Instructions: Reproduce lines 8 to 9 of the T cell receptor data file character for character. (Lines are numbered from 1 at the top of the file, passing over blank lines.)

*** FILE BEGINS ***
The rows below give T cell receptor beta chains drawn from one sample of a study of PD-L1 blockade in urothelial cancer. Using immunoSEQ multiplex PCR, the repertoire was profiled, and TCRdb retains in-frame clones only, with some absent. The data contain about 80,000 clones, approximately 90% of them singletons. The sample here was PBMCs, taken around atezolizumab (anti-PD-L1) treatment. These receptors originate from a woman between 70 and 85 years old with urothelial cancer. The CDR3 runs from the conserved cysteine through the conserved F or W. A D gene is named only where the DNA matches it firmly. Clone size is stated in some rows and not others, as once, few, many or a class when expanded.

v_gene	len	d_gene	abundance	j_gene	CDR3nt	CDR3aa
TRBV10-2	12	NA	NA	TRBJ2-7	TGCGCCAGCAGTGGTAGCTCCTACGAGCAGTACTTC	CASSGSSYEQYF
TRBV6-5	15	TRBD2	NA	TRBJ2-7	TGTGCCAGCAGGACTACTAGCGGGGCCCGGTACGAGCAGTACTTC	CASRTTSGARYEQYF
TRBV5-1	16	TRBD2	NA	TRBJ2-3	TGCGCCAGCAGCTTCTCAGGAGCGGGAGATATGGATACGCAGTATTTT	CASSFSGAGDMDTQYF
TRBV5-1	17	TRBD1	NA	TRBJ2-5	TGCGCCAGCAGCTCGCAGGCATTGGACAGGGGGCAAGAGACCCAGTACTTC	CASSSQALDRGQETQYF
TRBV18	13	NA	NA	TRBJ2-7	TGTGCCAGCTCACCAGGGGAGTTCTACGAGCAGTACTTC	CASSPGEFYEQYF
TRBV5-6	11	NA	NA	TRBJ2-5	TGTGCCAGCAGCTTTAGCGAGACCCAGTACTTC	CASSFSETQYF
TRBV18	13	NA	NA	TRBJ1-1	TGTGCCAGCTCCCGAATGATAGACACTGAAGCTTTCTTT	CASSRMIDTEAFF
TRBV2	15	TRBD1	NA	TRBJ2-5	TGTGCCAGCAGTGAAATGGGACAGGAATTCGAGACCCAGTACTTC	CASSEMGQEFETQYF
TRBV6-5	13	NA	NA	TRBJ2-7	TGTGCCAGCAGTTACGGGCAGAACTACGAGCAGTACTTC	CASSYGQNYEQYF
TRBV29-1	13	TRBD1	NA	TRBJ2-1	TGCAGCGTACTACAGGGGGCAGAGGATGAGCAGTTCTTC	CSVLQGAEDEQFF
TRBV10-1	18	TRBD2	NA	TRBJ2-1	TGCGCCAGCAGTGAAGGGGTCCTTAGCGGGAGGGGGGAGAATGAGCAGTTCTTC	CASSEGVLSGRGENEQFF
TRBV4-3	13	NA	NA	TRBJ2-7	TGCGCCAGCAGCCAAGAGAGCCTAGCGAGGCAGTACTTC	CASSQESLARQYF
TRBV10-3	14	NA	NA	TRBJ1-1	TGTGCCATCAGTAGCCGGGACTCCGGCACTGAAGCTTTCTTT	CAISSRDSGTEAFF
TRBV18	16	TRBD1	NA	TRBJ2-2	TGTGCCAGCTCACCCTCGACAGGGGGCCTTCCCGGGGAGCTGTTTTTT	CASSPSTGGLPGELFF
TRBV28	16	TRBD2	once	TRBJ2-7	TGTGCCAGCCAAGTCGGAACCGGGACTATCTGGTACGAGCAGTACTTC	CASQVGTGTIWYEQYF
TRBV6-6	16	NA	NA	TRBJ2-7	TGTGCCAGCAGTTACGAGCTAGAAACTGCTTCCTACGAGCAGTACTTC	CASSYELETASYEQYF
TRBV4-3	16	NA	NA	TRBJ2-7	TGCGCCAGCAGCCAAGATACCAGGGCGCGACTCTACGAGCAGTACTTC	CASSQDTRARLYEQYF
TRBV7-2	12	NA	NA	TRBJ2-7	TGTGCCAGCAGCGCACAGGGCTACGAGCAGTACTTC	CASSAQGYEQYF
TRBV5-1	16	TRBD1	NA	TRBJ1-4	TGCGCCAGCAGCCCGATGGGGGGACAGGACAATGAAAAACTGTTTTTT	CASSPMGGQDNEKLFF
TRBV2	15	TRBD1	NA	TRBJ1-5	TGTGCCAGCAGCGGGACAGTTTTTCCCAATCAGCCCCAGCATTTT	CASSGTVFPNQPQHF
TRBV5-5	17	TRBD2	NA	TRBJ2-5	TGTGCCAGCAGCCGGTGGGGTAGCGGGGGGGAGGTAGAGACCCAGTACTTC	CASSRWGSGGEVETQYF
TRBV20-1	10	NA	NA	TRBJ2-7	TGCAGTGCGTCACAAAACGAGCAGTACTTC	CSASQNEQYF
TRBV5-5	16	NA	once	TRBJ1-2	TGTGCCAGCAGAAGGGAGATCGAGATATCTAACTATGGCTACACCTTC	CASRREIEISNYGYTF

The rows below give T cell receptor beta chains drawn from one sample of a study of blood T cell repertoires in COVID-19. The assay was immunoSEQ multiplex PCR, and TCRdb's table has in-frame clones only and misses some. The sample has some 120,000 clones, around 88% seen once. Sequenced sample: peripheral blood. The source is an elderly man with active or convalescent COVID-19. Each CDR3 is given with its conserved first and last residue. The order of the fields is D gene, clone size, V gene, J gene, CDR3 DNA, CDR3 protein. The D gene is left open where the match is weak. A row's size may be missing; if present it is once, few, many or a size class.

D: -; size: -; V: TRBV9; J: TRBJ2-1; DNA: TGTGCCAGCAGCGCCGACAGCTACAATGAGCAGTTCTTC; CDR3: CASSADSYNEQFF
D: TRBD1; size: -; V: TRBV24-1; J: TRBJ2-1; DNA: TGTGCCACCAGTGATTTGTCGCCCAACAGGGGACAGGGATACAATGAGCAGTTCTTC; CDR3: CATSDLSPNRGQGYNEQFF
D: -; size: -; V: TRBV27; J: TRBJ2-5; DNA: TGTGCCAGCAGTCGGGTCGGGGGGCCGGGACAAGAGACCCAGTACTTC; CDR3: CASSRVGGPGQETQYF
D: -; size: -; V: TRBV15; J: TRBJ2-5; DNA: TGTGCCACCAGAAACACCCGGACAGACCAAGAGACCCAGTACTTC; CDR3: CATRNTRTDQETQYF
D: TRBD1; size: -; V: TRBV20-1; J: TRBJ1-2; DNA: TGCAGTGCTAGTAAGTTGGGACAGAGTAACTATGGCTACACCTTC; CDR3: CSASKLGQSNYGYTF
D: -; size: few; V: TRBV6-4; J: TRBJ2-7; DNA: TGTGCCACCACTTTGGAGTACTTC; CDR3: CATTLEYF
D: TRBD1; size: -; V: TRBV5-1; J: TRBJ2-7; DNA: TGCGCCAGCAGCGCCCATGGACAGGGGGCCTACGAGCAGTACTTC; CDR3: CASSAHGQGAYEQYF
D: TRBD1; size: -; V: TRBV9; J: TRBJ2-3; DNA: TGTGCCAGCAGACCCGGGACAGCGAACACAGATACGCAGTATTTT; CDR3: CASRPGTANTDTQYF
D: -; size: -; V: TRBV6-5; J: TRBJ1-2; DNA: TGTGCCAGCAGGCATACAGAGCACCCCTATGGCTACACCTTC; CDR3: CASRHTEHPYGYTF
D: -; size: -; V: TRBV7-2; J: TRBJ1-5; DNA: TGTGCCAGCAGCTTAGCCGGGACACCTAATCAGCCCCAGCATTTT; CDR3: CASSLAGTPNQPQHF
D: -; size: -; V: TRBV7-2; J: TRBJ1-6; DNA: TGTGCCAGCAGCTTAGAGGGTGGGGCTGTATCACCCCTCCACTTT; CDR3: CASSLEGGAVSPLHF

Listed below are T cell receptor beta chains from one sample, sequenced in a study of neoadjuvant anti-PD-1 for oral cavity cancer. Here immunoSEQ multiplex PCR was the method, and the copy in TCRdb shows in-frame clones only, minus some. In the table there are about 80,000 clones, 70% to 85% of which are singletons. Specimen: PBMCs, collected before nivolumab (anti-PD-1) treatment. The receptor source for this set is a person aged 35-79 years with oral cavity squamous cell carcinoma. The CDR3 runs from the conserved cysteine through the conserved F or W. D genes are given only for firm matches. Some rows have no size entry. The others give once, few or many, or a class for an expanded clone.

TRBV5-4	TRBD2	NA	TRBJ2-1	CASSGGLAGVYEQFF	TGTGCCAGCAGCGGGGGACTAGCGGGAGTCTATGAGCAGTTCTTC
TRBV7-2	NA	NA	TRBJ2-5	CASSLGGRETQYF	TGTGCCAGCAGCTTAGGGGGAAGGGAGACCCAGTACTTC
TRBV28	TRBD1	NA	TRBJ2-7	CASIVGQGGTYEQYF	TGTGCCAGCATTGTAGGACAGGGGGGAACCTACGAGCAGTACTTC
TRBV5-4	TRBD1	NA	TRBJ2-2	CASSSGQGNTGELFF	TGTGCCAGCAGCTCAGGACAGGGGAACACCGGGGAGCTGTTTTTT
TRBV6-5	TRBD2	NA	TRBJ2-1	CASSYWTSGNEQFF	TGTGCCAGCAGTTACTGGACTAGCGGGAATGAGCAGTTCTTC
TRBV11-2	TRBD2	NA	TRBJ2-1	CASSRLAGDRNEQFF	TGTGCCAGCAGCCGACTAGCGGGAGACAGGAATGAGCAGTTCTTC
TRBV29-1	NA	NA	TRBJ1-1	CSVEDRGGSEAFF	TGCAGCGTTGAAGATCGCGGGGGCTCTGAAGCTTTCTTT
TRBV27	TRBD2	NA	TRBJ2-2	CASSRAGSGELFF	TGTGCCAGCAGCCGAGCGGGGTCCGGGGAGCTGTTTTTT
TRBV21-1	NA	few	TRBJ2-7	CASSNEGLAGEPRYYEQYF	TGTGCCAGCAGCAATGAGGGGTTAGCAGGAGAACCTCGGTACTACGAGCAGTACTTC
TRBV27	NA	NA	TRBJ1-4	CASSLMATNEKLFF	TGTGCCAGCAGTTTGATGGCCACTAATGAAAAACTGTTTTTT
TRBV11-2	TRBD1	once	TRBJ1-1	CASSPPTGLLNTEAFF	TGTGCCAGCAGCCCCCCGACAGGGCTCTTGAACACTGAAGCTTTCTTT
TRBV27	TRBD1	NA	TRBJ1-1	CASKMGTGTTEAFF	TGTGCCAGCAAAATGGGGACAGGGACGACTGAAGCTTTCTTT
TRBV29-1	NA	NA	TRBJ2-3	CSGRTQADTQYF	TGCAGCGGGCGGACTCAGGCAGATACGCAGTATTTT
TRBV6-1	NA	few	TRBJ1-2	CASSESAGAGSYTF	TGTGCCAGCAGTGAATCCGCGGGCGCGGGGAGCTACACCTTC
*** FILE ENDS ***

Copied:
TRBV5-6	11	NA	NA	TRBJ2-5	TGTGCCAGCAGCTTTAGCGAGACCCAGTACTTC	CASSFSETQYF
TRBV18	13	NA	NA	TRBJ1-1	TGTGCCAGCTCCCGAATGATAGACACTGAAGCTTTCTTT	CASSRMIDTEAFF